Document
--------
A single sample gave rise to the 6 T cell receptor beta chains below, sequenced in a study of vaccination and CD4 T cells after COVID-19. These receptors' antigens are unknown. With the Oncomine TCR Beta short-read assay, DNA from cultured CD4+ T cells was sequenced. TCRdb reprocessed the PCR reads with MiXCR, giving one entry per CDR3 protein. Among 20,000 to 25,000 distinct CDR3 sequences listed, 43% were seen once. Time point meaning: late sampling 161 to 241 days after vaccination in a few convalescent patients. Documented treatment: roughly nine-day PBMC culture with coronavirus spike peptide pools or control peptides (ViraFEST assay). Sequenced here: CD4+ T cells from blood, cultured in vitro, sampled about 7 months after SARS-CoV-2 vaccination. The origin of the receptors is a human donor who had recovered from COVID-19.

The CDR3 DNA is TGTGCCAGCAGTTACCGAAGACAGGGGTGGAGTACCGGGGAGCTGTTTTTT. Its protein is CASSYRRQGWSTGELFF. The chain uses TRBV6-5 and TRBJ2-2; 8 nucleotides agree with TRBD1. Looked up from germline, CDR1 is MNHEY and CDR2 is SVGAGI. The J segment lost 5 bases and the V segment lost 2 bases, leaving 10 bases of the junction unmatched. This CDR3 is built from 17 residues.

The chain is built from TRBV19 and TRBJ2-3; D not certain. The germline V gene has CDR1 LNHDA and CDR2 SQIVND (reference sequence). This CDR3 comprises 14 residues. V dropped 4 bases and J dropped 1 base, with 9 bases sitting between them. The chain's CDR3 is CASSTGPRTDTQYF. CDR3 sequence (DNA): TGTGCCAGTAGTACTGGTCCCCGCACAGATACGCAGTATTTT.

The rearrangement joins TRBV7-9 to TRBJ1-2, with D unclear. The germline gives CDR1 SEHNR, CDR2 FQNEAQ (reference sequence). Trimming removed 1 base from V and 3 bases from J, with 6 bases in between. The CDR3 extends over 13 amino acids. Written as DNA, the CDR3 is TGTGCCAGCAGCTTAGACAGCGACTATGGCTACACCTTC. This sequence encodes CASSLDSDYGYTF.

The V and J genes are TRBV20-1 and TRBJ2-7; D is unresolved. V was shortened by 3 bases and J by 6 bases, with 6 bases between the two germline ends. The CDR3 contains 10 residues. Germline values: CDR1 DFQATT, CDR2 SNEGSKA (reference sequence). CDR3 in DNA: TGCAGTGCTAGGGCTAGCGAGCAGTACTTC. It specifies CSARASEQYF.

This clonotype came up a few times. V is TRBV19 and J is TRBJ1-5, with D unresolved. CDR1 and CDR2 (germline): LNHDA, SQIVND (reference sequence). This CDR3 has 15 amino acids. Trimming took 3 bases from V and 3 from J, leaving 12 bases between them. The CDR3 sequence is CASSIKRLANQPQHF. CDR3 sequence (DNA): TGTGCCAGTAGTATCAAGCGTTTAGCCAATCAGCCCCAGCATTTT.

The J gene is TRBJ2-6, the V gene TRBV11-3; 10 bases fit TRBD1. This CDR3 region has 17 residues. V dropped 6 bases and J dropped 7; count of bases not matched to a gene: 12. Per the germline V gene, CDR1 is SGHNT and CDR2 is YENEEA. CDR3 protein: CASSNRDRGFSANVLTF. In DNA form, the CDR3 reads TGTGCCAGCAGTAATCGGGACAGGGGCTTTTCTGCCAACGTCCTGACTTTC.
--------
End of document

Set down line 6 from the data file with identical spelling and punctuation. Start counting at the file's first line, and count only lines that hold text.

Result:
This clonotype came up a few times. V is TRBV19 and J is TRBJ1-5, with D unresolved. CDR1 and CDR2 (germline): LNHDA, SQIVND (reference sequence). This CDR3 has 15 amino acids. Trimming took 3 bases from V and 3 from J, leaving 12 bases between them. The CDR3 sequence is CASSIKRLANQPQHF. CDR3 sequence (DNA): TGTGCCAGTAGTATCAAGCGTTTAGCCAATCAGCCCCAGCATTTT.